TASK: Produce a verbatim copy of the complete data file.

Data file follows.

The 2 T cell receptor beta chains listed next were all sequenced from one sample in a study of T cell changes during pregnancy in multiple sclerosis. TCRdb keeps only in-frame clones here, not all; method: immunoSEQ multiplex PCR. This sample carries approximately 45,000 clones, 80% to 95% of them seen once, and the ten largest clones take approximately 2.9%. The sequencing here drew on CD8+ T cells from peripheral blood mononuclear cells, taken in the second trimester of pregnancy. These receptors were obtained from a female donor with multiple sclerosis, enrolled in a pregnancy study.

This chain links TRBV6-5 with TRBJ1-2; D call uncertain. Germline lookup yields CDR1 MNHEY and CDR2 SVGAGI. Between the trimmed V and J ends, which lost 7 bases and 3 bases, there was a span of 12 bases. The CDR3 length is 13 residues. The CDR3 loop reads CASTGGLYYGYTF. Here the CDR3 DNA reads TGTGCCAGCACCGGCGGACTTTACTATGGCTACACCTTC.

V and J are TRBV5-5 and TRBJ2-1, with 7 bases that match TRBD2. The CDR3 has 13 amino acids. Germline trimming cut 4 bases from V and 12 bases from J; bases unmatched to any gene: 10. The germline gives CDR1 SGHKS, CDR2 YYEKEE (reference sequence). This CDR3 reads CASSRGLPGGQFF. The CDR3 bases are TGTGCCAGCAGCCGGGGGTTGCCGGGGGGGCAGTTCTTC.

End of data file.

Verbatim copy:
The 2 T cell receptor beta chains listed next were all sequenced from one sample in a study of T cell changes during pregnancy in multiple sclerosis. TCRdb keeps only in-frame clones here, not all; method: immunoSEQ multiplex PCR. This sample carries approximately 45,000 clones, 80% to 95% of them seen once, and the ten largest clones take approximately 2.9%. The sequencing here drew on CD8+ T cells from peripheral blood mononuclear cells, taken in the second trimester of pregnancy. These receptors were obtained from a female donor with multiple sclerosis, enrolled in a pregnancy study.

This chain links TRBV6-5 with TRBJ1-2; D call uncertain. Germline lookup yields CDR1 MNHEY and CDR2 SVGAGI. Between the trimmed V and J ends, which lost 7 bases and 3 bases, there was a span of 12 bases. The CDR3 length is 13 residues. The CDR3 loop reads CASTGGLYYGYTF. Here the CDR3 DNA reads TGTGCCAGCACCGGCGGACTTTACTATGGCTACACCTTC.

V and J are TRBV5-5 and TRBJ2-1, with 7 bases that match TRBD2. The CDR3 has 13 amino acids. Germline trimming cut 4 bases from V and 12 bases from J; bases unmatched to any gene: 10. The germline gives CDR1 SGHKS, CDR2 YYEKEE (reference sequence). This CDR3 reads CASSRGLPGGQFF. The CDR3 bases are TGTGCCAGCAGCCGGGGGTTGCCGGGGGGGCAGTTCTTC.